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20 March 2019

REDFINCH yields prototype portable photo-acoustic sensor for gas detection and analysis

Grenoble-based micro- & nanotechnology R&D center CEA-Leti has announced the development of a prototype miniaturized, portable optical sensor for the chemical detection of gas – the subject of an invited paper ‘Photo-acoustic cell on silicon for mid-infrared QCL-based spectroscopic analysis’ (which won Best Paper Award at Photonics West 2019).

The next-generation centimeter-size photo-acoustic sensors are based on mid-infrared photonic integrated circuits (MIR PICs). The silicon PICs, created by integrating optical circuits onto millimeter-size silicon chips, comprise extremely robust miniature systems, in which discrete components are replaced by on-chip equivalents, making them easier to use and reducing their cost dramatically (by at least a factor of 10, it is expected).

Developed by the European Commission’s REDFINCH project (headed by CEA-Leti), the prototype photo-acoustic sensors were fabricated on a CMOS line in a miniaturized silicon photo-acoustic cell, allowing extreme integration.

In demonstrations, the sensors match the performance of bulky commercial gas-sensing systems commonly available now. They are targeted at applications such as process gas analysis in refineries, gas leak detection in petrochemical plants and pipelines, and protein analysis in liquids for the dairy industry.

The sensors aims to consume less than 10W in continuous operation. They can be operated in a slow pulse-burst mode for infrastructure monitoring and, when leaks are detected, the pulse frequency of the sensor automatically increases. This keeps average power consumption very low, so the sensors can be battery-operated for more than a year or powered by an ambient energy harvester (e.g. a solar cell).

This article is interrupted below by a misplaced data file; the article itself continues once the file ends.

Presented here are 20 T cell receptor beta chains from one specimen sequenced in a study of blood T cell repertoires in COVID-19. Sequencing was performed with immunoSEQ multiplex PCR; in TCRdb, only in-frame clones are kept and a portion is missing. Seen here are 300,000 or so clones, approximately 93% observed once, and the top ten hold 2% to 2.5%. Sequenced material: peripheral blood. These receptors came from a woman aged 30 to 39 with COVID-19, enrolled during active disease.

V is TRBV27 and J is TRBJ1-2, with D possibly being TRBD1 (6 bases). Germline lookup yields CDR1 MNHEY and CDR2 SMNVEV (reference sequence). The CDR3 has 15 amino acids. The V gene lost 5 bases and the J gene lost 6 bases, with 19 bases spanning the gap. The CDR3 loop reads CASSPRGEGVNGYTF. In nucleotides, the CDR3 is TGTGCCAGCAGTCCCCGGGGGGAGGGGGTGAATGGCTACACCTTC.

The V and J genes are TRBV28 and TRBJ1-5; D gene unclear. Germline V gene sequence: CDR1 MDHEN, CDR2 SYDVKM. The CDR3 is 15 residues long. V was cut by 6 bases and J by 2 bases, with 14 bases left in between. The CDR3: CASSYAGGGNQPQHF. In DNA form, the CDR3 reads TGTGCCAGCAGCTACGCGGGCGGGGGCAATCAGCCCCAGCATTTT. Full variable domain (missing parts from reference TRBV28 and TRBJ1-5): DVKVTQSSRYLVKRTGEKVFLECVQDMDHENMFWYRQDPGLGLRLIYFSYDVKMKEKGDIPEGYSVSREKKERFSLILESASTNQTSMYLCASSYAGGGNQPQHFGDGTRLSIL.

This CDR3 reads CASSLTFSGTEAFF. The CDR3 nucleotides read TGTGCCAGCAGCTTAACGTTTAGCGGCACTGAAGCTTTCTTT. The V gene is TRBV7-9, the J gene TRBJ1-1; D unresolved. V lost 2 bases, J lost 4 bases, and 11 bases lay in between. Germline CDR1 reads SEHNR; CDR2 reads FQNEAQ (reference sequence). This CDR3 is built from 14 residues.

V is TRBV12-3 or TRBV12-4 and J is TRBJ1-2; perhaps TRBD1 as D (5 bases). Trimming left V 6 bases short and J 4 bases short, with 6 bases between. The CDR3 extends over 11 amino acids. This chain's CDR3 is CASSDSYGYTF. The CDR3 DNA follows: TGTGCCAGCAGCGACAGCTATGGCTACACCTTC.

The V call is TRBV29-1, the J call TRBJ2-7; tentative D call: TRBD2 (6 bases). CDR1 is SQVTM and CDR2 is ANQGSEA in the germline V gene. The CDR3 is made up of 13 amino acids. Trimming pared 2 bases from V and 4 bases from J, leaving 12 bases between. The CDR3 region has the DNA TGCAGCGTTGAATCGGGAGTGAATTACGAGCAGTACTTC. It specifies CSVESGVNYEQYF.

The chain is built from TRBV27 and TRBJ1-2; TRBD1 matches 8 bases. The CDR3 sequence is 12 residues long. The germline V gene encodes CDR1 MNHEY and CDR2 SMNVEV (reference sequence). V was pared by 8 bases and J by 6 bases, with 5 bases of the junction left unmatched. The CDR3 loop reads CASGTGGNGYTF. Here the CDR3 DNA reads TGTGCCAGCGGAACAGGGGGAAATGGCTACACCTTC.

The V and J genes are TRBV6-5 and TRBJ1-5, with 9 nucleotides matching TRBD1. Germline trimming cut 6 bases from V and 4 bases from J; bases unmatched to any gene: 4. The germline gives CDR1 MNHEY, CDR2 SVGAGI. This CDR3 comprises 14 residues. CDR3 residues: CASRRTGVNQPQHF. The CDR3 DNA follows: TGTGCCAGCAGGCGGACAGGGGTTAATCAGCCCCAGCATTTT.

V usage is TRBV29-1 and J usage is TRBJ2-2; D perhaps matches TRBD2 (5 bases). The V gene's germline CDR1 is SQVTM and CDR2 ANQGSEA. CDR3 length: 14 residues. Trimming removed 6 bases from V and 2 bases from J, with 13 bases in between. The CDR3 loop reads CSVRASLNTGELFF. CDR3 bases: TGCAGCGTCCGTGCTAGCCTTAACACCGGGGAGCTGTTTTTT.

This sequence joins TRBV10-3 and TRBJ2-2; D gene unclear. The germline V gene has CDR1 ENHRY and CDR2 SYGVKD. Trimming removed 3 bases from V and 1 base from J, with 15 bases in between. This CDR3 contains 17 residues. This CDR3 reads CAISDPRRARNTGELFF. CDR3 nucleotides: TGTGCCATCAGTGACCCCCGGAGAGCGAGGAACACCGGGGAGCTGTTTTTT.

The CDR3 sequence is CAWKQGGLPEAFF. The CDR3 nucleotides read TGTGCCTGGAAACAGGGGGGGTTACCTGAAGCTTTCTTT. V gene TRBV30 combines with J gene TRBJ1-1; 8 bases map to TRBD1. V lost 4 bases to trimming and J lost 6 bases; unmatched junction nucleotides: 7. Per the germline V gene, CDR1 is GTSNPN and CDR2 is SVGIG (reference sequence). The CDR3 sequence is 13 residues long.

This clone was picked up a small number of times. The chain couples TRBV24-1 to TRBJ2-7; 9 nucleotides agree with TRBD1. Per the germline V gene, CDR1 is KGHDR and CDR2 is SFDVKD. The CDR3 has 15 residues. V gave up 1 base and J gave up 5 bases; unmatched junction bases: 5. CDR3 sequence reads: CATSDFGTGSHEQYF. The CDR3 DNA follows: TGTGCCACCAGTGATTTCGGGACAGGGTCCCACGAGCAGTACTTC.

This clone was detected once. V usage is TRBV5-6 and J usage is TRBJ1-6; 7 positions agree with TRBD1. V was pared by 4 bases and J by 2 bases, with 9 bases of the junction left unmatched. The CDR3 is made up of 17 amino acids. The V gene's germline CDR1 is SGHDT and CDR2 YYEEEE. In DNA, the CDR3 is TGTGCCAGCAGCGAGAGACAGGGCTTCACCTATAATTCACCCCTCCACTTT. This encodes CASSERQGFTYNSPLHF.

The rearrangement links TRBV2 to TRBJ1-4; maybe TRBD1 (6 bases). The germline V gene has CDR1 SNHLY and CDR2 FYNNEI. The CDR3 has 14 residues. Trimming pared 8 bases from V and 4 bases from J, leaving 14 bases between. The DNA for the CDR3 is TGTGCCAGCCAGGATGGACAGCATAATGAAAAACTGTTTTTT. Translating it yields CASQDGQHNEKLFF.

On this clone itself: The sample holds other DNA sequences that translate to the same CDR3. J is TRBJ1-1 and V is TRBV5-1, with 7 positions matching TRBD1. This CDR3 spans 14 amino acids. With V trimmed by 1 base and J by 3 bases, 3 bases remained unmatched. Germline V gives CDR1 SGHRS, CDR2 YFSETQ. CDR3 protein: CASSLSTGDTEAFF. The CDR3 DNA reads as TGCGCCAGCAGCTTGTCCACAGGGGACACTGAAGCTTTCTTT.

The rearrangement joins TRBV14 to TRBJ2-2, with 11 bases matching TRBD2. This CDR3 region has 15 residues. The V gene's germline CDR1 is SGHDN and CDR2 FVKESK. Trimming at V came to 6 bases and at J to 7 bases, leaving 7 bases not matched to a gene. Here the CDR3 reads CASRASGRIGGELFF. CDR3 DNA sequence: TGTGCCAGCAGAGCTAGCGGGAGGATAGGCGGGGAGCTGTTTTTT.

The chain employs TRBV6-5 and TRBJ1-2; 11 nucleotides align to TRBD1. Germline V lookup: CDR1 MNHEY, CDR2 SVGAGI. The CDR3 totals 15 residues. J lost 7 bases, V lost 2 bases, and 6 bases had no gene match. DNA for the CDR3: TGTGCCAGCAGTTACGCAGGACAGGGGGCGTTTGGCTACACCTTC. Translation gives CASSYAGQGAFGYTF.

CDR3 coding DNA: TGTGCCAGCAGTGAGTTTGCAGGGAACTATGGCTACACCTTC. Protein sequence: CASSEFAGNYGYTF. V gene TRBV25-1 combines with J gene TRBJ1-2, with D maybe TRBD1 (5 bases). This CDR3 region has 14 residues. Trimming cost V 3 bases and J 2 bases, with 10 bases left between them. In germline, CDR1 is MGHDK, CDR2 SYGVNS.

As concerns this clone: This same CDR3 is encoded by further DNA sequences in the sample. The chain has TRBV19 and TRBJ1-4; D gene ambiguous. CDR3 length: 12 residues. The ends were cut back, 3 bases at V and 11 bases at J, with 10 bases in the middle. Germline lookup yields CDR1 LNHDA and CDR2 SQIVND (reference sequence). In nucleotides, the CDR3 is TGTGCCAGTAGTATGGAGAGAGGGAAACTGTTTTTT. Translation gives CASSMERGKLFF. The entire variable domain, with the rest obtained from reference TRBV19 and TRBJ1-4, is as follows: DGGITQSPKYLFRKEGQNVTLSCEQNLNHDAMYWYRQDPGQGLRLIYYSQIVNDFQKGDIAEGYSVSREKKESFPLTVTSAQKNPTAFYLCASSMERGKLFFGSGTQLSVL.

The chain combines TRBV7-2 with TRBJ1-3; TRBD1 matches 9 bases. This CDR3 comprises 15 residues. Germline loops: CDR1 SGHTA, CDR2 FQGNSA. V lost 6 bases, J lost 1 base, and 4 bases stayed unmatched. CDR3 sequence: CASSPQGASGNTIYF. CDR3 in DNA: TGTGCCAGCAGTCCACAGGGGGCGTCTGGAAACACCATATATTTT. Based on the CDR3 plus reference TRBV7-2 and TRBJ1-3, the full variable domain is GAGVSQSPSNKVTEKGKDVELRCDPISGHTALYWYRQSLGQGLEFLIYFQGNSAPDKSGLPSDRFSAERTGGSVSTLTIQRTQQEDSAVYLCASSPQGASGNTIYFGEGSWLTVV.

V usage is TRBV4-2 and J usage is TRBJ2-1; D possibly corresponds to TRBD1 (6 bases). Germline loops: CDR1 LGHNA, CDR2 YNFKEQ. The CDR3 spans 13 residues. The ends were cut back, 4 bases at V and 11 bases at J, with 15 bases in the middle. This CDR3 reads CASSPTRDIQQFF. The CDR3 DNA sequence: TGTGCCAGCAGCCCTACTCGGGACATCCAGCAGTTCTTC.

“The big picture is that the miniaturization of photo-acoustic spectroscopy based on quantum cascade lasers (QCLs) is entering the stage of mass production,” says Jean-Guillaume Coutard, an instrumentation engineer at Leti who coordinate the project.

To develop the chemical sensors, the REDFINCH consortium overcame the challenge of implementing their capabilities in the important mid-infrared region, where many important chemical and biological species have strong absorption fingerprints.

“This allows both the detection and concentration measurement of a wide range of gases, liquids and biomolecules,” says Coutard. “This is crucial for applications such as health monitoring and diagnosis, detection of biological compounds and monitoring of toxic gases,” he adds.

“This project is a perfect fit for mirSense’s development roadmap,” says Mathieu Carras, CEO of mirSense, which participated in the project. “Our mission is to democratize QCL usage,” he adds. “mirSense is ready to produce these state-of-the-art integrated QCL-based components and do a similar job on electronics and software to bring the value of this technology to the market.”

The consortium members and contributions include:

  • Cork Institute of Technology (Ireland) – PIC design & fabrication, hybrid integration;
  • Université de Montpellier (France) – laser growth on silicon, photodetector growth;
  • Technische Universität Wien (Austria) – liquid spectroscopy, assembly/test of sensors;
  • mirSense (France) – MIR sensor products, laser module integration;
  • Argotech a.s. (Czech Republic) – assembly/packaging of PICs;
  • Fraunhofer IPM (Germany) – gas spectroscopy, instrument design/assembly;
  • Endress+Hauser (Germany) – process gas analysis and expertise, testing validation.

See related items:

Leti-led EU project REDFINCH to develop PIC-based mid-IR portable sensors for chemical detection in gases and liquids

Tags: Leti Mid-infrared detectors PIC

Visit:  www.redfinch.eu

Visit:  www.leti.fr

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